Attorney general (AG) KK Venugopal on Saturday declined to grant permission for the initiation of criminal contempt of the Supreme Court (SC) proceedings against Digvijaya Singh, a Congress Member of Parliament (MP) and a former chief minister of Madhya Pradesh (MP), for his two “uncalled for” tweets.
In one of his tweets, Singh had criticised the Uttar Pradesh (UP) government for introducing the Special Security Force (SSF) Act, 2020, and another for expressing doubts on whether a court would strike down the law.
Venugopal wrote to advocate Sumant Sudan and agreed that the tweets were uncalled for but did not merit action for a criminal contempt of the SC.
“I have given careful consideration to the tweets. The statements made are uncalled for. However, I do not believe that they merit action for criminal contempt of the SC of India,” Venugopal stated in his letter.
The SSF Act, 2020 empowers the UP government to establish a special security force for the better protection of persons, their residential premises and vital and strategic installations belonging to the state.
The law had come under spotlight for its provisions, which vests the special security force with sweeping powers.
Section 10 of the Act empowers the special security force to arrest any person without an arrest warrant if the person is suspected of having links to any cognisable offence concerning the notified establishments or if the authorities have reasons to believe that he is taking steps to commit such an offence.
Section 11 of the Act gives power to the special security force to arrest the person and seize his belongings without a warrant.
“Does the Indian Constitution permit such a law? Will the country’s judiciary consider such a law unconstitutional? Or will it decide in favour of the government under pressure? Let us wait and watch,” Singh had tweeted.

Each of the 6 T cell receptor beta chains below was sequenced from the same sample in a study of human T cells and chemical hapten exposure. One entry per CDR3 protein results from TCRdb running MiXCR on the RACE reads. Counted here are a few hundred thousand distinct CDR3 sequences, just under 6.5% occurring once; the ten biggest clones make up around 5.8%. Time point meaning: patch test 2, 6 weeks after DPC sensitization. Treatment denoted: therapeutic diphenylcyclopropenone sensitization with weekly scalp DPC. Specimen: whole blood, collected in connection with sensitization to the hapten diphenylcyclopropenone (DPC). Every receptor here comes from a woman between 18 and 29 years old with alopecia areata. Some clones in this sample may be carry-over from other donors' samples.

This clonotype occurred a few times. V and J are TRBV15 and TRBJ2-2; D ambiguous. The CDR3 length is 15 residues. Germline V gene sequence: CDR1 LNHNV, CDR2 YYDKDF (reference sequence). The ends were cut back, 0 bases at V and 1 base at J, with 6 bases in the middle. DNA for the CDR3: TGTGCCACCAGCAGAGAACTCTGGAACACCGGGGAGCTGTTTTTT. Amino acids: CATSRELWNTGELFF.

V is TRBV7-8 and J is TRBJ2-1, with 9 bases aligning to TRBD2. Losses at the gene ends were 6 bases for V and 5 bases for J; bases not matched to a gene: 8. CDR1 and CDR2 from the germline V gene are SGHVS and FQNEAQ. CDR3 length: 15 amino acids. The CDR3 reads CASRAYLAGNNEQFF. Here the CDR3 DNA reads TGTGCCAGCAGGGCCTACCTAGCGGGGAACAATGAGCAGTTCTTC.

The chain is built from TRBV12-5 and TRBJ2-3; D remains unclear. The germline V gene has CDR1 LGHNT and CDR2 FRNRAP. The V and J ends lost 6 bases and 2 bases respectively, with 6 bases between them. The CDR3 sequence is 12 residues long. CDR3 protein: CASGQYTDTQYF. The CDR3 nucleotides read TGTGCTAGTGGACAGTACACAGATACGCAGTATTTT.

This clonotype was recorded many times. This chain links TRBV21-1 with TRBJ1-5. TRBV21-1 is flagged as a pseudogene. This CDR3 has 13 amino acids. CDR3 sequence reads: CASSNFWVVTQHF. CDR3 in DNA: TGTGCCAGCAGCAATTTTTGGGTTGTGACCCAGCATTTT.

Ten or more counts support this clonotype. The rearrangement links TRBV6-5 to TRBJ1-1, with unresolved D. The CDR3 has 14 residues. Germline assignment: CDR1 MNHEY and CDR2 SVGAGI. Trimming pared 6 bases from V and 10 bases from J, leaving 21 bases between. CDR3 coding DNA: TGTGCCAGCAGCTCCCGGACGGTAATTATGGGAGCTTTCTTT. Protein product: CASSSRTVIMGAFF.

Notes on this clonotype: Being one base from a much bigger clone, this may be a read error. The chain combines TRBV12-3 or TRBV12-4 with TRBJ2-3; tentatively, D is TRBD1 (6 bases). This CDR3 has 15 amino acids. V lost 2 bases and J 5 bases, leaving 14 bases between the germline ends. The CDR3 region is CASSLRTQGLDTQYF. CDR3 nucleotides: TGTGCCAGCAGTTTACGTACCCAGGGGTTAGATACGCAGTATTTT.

The tweet has the potential to shake the faith of the common public in the judicial process of the country, Sudan had said in his plea seeking AG’s consent to initiate a criminal contempt of the SC against Singh.
As per Section 15 of the Contempt of Courts Act and Rule 3 of Rules to Regulate Proceedings for Contempt of the SC, the consent of AG or the Solicitor General (SG) is required before the apex court can hear a criminal contempt plea filed by an individual.
Earlier, Venugopal had declined to grant consent for an initiation of criminal contempt of the SC against journalist Rajdeep Sardesai and actor Swara Bhaskar.
The contempt action was sought against Sardesai for his tweets criticising the SC’s handling of the contempt of court case against lawyer and activist Prashant Bhushan.
Similar action was sought against Bhasker for her tweets criticising the SC and its judgement in the Ayodhya case on November 9, 2019.
Venugopal’s stance before the SC in the contempt of court case against advocate Bhushan was noteworthy, as the Centre’s top law officer had urged the apex court not to impose any punishment on the lawyer.
Venugopal had appeared in that case in his personal capacity at the apex court’s request on August 20.
He had requested the SC to let Bhushan off with a reprimand.